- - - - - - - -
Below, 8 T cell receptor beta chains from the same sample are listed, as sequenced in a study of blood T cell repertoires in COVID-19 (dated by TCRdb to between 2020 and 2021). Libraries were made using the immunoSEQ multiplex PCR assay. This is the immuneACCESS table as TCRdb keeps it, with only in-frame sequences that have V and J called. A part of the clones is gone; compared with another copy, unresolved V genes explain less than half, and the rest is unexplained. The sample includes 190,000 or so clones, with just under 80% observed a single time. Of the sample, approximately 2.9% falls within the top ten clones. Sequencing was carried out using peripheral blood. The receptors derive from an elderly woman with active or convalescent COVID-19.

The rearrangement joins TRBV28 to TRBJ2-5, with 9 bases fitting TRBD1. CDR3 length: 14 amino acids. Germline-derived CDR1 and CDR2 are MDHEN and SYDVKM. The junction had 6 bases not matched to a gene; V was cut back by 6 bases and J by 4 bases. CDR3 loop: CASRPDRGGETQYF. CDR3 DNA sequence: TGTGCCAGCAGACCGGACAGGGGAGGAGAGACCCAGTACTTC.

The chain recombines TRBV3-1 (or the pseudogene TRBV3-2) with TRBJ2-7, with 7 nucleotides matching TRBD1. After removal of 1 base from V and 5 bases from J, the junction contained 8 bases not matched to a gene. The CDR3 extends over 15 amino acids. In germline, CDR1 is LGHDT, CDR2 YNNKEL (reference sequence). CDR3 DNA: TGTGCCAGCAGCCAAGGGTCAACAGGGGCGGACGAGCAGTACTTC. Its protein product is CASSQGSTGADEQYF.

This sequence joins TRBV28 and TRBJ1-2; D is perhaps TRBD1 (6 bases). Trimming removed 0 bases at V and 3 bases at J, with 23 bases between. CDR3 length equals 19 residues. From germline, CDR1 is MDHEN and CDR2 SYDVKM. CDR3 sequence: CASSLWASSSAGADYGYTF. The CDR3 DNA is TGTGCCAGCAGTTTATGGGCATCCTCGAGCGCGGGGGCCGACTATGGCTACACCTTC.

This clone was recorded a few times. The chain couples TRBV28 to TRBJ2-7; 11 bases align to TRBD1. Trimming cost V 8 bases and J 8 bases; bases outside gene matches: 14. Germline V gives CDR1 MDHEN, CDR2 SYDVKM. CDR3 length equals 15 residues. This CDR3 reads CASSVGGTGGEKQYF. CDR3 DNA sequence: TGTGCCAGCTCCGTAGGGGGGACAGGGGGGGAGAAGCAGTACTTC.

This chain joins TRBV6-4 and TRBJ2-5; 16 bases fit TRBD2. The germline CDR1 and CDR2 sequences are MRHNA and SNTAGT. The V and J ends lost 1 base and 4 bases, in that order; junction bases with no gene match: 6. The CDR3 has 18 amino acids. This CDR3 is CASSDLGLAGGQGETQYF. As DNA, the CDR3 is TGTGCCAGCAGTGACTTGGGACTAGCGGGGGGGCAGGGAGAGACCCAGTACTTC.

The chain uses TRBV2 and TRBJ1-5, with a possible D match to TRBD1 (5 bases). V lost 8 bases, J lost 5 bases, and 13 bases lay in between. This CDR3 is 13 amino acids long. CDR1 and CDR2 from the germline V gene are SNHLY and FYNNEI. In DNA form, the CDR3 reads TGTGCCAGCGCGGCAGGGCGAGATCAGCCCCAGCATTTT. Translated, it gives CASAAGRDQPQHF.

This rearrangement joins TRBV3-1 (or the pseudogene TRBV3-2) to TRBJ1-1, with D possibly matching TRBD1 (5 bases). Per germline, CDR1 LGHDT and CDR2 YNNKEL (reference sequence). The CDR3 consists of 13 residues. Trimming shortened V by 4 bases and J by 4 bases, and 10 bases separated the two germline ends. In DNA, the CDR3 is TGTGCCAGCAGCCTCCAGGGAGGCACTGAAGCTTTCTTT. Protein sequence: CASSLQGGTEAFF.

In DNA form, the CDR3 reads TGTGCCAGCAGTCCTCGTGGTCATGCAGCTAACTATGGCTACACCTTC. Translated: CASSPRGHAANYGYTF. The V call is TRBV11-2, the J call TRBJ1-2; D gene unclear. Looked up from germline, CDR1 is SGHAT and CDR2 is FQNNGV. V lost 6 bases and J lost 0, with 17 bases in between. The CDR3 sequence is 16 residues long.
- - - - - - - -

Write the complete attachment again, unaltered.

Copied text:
Below, 8 T cell receptor beta chains from the same sample are listed, as sequenced in a study of blood T cell repertoires in COVID-19 (dated by TCRdb to between 2020 and 2021). Libraries were made using the immunoSEQ multiplex PCR assay. This is the immuneACCESS table as TCRdb keeps it, with only in-frame sequences that have V and J called. A part of the clones is gone; compared with another copy, unresolved V genes explain less than half, and the rest is unexplained. The sample includes 190,000 or so clones, with just under 80% observed a single time. Of the sample, approximately 2.9% falls within the top ten clones. Sequencing was carried out using peripheral blood. The receptors derive from an elderly woman with active or convalescent COVID-19.

The rearrangement joins TRBV28 to TRBJ2-5, with 9 bases fitting TRBD1. CDR3 length: 14 amino acids. Germline-derived CDR1 and CDR2 are MDHEN and SYDVKM. The junction had 6 bases not matched to a gene; V was cut back by 6 bases and J by 4 bases. CDR3 loop: CASRPDRGGETQYF. CDR3 DNA sequence: TGTGCCAGCAGACCGGACAGGGGAGGAGAGACCCAGTACTTC.

The chain recombines TRBV3-1 (or the pseudogene TRBV3-2) with TRBJ2-7, with 7 nucleotides matching TRBD1. After removal of 1 base from V and 5 bases from J, the junction contained 8 bases not matched to a gene. The CDR3 extends over 15 amino acids. In germline, CDR1 is LGHDT, CDR2 YNNKEL (reference sequence). CDR3 DNA: TGTGCCAGCAGCCAAGGGTCAACAGGGGCGGACGAGCAGTACTTC. Its protein product is CASSQGSTGADEQYF.

This sequence joins TRBV28 and TRBJ1-2; D is perhaps TRBD1 (6 bases). Trimming removed 0 bases at V and 3 bases at J, with 23 bases between. CDR3 length equals 19 residues. From germline, CDR1 is MDHEN and CDR2 SYDVKM. CDR3 sequence: CASSLWASSSAGADYGYTF. The CDR3 DNA is TGTGCCAGCAGTTTATGGGCATCCTCGAGCGCGGGGGCCGACTATGGCTACACCTTC.

This clone was recorded a few times. The chain couples TRBV28 to TRBJ2-7; 11 bases align to TRBD1. Trimming cost V 8 bases and J 8 bases; bases outside gene matches: 14. Germline V gives CDR1 MDHEN, CDR2 SYDVKM. CDR3 length equals 15 residues. This CDR3 reads CASSVGGTGGEKQYF. CDR3 DNA sequence: TGTGCCAGCTCCGTAGGGGGGACAGGGGGGGAGAAGCAGTACTTC.

This chain joins TRBV6-4 and TRBJ2-5; 16 bases fit TRBD2. The germline CDR1 and CDR2 sequences are MRHNA and SNTAGT. The V and J ends lost 1 base and 4 bases, in that order; junction bases with no gene match: 6. The CDR3 has 18 amino acids. This CDR3 is CASSDLGLAGGQGETQYF. As DNA, the CDR3 is TGTGCCAGCAGTGACTTGGGACTAGCGGGGGGGCAGGGAGAGACCCAGTACTTC.

The chain uses TRBV2 and TRBJ1-5, with a possible D match to TRBD1 (5 bases). V lost 8 bases, J lost 5 bases, and 13 bases lay in between. This CDR3 is 13 amino acids long. CDR1 and CDR2 from the germline V gene are SNHLY and FYNNEI. In DNA form, the CDR3 reads TGTGCCAGCGCGGCAGGGCGAGATCAGCCCCAGCATTTT. Translated, it gives CASAAGRDQPQHF.

This rearrangement joins TRBV3-1 (or the pseudogene TRBV3-2) to TRBJ1-1, with D possibly matching TRBD1 (5 bases). Per germline, CDR1 LGHDT and CDR2 YNNKEL (reference sequence). The CDR3 consists of 13 residues. Trimming shortened V by 4 bases and J by 4 bases, and 10 bases separated the two germline ends. In DNA, the CDR3 is TGTGCCAGCAGCCTCCAGGGAGGCACTGAAGCTTTCTTT. Protein sequence: CASSLQGGTEAFF.

In DNA form, the CDR3 reads TGTGCCAGCAGTCCTCGTGGTCATGCAGCTAACTATGGCTACACCTTC. Translated: CASSPRGHAANYGYTF. The V call is TRBV11-2, the J call TRBJ1-2; D gene unclear. Looked up from germline, CDR1 is SGHAT and CDR2 is FQNNGV. V lost 6 bases and J lost 0, with 17 bases in between. The CDR3 sequence is 16 residues long.